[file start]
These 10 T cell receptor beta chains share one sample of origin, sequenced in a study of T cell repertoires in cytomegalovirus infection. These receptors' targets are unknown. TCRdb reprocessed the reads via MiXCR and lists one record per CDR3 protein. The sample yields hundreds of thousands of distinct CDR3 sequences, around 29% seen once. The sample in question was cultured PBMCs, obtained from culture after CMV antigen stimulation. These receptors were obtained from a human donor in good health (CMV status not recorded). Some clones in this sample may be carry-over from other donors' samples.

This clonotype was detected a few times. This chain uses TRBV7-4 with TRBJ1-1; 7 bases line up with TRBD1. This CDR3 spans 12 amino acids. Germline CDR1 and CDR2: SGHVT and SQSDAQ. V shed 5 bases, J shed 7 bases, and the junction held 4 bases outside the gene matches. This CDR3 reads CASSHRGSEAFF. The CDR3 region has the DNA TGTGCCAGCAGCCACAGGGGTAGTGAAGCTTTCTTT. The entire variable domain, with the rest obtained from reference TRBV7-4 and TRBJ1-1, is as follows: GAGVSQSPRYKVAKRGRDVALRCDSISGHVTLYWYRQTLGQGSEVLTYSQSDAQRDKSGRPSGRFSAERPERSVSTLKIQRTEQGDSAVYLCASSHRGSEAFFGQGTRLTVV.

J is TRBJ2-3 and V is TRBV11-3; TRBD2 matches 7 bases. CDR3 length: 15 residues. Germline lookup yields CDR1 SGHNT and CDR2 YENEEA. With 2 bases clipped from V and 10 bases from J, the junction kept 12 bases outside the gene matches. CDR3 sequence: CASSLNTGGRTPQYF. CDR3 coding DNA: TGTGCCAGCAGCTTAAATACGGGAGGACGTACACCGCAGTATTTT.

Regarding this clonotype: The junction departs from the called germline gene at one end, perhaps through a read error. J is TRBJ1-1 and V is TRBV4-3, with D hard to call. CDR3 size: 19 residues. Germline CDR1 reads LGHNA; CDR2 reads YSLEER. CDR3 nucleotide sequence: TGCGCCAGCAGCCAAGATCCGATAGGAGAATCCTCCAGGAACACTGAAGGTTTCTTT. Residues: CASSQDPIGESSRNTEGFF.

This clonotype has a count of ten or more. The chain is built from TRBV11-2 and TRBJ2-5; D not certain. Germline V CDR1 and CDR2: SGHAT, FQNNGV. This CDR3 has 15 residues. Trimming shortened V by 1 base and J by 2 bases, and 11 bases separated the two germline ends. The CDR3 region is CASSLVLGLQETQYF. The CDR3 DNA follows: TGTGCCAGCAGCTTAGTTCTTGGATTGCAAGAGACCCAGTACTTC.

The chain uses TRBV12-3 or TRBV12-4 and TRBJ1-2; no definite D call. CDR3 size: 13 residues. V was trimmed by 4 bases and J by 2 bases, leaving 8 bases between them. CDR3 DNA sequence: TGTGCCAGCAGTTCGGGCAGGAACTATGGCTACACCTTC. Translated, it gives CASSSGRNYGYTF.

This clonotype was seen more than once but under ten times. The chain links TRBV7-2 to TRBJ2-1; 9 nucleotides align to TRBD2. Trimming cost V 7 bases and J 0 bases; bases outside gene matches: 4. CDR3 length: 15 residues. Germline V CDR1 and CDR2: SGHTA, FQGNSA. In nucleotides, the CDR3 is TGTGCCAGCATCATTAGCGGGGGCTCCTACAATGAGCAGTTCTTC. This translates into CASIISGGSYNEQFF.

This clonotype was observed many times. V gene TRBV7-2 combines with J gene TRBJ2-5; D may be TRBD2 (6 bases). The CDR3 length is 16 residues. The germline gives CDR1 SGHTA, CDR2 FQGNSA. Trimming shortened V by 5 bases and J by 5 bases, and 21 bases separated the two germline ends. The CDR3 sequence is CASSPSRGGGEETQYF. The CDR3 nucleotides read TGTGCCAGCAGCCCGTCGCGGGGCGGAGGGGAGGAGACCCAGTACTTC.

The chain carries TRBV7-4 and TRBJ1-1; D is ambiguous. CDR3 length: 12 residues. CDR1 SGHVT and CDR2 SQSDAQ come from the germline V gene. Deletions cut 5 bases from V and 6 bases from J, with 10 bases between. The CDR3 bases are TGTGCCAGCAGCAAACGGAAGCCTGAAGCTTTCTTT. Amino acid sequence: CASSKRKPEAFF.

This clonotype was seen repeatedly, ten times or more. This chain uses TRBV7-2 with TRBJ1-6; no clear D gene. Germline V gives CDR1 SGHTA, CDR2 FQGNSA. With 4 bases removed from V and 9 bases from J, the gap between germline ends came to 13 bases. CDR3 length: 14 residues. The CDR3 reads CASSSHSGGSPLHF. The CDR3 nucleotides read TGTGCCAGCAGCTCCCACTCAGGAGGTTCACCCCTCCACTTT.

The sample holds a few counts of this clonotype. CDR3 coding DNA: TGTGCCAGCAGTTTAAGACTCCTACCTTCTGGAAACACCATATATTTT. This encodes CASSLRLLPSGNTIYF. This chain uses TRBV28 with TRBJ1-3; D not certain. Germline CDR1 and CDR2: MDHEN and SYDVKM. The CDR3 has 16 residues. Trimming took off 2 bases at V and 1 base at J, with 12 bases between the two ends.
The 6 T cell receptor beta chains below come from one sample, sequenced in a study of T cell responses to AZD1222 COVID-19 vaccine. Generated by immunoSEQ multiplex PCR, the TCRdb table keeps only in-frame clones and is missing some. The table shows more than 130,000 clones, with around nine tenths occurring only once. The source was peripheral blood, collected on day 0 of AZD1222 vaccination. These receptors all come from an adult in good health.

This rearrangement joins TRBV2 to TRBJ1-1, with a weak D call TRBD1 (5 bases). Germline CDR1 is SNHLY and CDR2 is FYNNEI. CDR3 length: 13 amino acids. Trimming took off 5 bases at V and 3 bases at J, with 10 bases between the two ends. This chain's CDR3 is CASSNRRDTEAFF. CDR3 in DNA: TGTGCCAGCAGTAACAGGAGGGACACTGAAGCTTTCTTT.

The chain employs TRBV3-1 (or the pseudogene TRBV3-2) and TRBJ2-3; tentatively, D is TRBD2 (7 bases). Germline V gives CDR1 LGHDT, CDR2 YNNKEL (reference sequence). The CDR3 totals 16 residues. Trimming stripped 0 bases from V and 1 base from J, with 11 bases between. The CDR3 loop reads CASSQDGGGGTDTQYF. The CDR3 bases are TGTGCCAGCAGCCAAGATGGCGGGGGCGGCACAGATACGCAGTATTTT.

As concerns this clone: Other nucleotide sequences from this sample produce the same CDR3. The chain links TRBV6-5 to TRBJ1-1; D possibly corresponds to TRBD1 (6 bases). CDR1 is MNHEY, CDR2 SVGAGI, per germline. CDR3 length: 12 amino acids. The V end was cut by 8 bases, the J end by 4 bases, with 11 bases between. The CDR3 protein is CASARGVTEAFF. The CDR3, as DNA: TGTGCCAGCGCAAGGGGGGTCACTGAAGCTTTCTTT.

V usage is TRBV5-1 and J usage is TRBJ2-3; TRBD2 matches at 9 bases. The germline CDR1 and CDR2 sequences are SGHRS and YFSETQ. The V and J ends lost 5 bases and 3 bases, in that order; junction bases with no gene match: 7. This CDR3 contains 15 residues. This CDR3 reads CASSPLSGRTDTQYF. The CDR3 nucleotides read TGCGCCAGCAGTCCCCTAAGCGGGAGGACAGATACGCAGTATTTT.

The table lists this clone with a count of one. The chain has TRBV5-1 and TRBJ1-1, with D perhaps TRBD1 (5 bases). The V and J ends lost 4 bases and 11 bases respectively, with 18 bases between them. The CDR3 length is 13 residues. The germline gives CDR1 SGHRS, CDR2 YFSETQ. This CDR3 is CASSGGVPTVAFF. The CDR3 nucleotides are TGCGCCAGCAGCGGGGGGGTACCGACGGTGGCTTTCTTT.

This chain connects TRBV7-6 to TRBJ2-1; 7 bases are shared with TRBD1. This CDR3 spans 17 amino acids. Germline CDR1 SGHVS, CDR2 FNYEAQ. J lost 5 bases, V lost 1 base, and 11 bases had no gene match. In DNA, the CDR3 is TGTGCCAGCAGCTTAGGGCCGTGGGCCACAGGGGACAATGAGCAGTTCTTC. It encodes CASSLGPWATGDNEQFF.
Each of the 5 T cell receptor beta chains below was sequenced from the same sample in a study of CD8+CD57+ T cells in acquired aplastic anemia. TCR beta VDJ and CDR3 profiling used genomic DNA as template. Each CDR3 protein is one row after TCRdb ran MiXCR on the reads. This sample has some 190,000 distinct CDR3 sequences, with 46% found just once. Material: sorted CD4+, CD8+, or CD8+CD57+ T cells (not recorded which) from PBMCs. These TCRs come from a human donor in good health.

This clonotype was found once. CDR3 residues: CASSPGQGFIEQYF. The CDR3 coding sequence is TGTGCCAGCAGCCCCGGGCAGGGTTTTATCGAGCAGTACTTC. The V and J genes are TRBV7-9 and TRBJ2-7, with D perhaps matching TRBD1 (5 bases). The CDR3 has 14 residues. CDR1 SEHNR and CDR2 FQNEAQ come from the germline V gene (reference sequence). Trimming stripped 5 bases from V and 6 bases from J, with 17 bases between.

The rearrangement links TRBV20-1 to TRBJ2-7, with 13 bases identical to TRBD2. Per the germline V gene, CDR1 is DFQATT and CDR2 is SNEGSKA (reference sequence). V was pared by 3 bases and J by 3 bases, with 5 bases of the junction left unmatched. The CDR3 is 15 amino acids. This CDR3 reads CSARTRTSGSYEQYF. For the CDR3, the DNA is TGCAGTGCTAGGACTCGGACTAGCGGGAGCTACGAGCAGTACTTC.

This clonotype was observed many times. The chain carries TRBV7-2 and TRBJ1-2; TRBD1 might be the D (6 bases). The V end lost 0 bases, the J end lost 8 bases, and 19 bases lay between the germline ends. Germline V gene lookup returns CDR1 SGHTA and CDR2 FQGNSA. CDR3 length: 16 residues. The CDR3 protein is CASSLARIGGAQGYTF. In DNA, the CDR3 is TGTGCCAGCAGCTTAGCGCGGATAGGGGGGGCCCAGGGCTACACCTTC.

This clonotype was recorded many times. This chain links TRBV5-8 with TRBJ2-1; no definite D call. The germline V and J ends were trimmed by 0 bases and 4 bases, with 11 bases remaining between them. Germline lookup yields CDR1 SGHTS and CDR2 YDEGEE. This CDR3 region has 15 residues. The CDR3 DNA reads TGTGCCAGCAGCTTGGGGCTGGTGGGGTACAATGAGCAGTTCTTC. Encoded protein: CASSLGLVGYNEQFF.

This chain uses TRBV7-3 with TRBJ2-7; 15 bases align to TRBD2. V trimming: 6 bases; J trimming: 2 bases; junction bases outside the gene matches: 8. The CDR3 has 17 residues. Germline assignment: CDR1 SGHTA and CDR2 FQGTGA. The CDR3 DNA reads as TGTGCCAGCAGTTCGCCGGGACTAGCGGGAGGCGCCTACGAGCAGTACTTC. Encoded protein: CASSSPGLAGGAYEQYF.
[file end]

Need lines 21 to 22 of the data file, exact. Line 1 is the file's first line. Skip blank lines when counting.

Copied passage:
The rearrangement links TRBV20-1 to TRBJ2-7, with 13 bases identical to TRBD2. Per the germline V gene, CDR1 is DFQATT and CDR2 is SNEGSKA (reference sequence). V was pared by 3 bases and J by 3 bases, with 5 bases of the junction left unmatched. The CDR3 is 15 amino acids. This CDR3 reads CSARTRTSGSYEQYF. For the CDR3, the DNA is TGCAGTGCTAGGACTCGGACTAGCGGGAGCTACGAGCAGTACTTC.

This clonotype was observed many times. The chain carries TRBV7-2 and TRBJ1-2; TRBD1 might be the D (6 bases). The V end lost 0 bases, the J end lost 8 bases, and 19 bases lay between the germline ends. Germline V gene lookup returns CDR1 SGHTA and CDR2 FQGNSA. CDR3 length: 16 residues. The CDR3 protein is CASSLARIGGAQGYTF. In DNA, the CDR3 is TGTGCCAGCAGCTTAGCGCGGATAGGGGGGGCCCAGGGCTACACCTTC.